An oil on canvas described by the artist Max Pellegrini as "The painting depicts in the lower part the birth of Jesus and in its upper part the life of the church. The birth of Jesus is portrayed through an 18th century Neapolitan nativity scene whose baroque joyfulness is by me interpreted as a feast for the Birth of faith. Faith which is the material support for the Popes’ power and of the Church’s glory here represented as the Pope holding the moon in His hands (the glory of St. Peter )"Read more
An oil on canvas painting executed in lush greens, golds and blues, depicting the Notre Dame Cathedral by Post Impressionist artist Auguste Herbin. Signed lower right, "Herbin". Provenance: Private Collection, Switzerland; Salis & Vertes, Switzerland; Private Collection. Literature: Geneviève Claisse, Herbin, Catalogue raisonné de l’Oeuvre peint, Paris, 1993, no 157 (ill.)Read more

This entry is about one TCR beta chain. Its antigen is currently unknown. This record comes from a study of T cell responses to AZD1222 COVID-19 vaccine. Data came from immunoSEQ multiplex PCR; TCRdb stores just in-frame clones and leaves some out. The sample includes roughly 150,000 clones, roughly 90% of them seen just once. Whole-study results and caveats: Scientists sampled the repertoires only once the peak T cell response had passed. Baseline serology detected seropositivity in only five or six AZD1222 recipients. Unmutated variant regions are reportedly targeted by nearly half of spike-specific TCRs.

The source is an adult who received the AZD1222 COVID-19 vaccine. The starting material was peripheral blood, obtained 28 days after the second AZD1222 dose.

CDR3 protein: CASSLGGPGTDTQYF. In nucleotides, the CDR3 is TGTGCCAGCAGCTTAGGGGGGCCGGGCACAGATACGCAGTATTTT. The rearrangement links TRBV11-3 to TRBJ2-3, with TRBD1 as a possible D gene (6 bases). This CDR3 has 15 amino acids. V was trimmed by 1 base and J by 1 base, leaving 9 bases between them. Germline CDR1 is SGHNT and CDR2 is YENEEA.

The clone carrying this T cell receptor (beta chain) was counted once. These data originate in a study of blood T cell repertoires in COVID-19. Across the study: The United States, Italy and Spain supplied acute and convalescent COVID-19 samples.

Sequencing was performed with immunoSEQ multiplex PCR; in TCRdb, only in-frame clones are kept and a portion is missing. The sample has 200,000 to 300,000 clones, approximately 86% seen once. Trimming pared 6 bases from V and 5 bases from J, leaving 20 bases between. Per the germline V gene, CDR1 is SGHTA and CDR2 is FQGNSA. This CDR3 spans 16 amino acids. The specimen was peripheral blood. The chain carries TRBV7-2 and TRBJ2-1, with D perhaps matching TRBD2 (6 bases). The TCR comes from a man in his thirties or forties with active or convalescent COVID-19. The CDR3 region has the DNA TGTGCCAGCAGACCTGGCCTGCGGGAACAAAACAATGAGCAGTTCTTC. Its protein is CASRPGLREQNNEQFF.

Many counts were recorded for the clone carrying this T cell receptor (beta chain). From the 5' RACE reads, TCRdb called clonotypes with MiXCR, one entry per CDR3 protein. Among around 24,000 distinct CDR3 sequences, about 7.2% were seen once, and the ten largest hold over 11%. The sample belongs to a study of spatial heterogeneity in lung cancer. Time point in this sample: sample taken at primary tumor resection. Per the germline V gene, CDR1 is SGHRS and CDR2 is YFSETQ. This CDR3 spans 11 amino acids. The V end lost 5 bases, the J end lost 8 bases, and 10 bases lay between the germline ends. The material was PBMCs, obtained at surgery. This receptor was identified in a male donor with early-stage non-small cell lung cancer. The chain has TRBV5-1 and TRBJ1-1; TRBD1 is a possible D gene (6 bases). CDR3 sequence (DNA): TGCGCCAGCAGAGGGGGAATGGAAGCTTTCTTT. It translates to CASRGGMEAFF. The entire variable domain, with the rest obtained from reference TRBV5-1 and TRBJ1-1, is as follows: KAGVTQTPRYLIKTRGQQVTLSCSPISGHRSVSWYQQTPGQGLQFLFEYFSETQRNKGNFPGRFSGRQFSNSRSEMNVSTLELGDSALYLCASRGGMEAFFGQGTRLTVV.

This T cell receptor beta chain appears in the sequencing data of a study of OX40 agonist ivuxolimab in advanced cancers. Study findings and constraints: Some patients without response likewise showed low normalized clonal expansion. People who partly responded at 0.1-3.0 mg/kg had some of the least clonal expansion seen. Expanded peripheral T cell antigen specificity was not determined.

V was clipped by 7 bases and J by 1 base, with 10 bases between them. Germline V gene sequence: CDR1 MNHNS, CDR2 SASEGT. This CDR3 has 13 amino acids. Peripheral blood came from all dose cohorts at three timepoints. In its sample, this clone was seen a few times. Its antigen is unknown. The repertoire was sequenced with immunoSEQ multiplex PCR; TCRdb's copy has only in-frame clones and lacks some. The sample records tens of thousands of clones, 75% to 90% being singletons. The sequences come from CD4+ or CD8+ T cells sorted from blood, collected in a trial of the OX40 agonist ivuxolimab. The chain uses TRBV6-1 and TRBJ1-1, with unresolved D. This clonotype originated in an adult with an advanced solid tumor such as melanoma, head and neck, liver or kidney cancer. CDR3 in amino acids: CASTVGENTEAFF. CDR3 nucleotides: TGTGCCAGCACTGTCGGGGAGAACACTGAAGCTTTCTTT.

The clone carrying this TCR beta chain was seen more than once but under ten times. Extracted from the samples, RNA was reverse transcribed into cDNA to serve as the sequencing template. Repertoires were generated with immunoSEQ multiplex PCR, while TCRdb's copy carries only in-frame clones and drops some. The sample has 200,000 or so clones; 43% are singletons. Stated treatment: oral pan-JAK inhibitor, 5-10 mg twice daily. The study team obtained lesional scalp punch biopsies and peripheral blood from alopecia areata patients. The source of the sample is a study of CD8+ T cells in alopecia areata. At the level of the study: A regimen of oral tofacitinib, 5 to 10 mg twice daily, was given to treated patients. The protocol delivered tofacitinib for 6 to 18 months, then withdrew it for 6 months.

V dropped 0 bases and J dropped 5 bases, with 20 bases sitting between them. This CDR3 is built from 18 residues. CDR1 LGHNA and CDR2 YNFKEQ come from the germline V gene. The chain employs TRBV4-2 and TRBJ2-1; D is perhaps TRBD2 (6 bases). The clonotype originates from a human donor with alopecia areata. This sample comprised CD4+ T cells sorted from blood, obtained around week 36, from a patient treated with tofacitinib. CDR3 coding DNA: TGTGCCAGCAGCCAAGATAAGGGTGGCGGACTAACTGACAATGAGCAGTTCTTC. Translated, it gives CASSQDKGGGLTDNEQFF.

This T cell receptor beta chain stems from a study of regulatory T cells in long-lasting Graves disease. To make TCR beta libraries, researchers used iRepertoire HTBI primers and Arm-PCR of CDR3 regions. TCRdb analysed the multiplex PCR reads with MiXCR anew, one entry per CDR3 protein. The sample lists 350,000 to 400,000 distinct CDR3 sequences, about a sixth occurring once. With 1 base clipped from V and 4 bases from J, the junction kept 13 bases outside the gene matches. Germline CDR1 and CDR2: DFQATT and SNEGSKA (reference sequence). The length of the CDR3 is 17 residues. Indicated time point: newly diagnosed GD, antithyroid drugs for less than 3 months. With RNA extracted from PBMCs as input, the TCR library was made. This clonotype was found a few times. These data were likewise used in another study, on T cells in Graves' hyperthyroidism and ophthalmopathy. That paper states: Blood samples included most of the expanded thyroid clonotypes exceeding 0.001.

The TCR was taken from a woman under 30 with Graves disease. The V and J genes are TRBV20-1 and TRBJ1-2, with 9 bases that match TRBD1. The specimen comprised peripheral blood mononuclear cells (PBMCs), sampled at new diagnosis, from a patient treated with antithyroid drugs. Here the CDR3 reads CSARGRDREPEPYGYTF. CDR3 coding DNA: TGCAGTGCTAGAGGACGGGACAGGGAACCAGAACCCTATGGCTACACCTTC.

A dye and oil on linen painting by contemporary artist Tony de los Reyes. Border Theory is part of Tony de los Reyes' new series of rigorous, visually tactile paintings contemplate abstraction as the foundation of both color field painting and the establishment of the US-Mexico border. The paintings are both visually stimulating and subtly provocative, the exhibition asserts the proclivity behind border-making and the aesthetic principles of abstraction are motivated by the same habitual pursuit of spatial order. De los Reyes theorizes that both abstract painting and border-making rely on the assumption that absolute space can be materialized through its transformation into a space of containment and law. In the Border Theory paintings, the artist investigates the indeterminate, layered structures of identity as found in the continuum of his location and profession. The imagery of the paintings reference sections of the US-Mexico border captured by satellite photography. Viewed from this perspective, regional landscapes are flattened into ambiguous areas of varying shape, color and tone. Tony de los Reyes lives and works in Los Angeles and received his MFA from the San Francisco Art Institute. Tony de los Reyes’ work was the subject of the exhibition and catalog Chasing Moby-Dick: Selected Works by Tony de los Reyes (2010) at the Santa Barbara Museum of Art. In 2011 he was a recipient of both a City of Los Angeles (COLA) grant and a California Community Foundation Fellowship. Reviews and articles include Artforum “Critics’ Pick” October 2012, Art in America, X-TRA, Modern Painters and the Los Angeles Times.Read more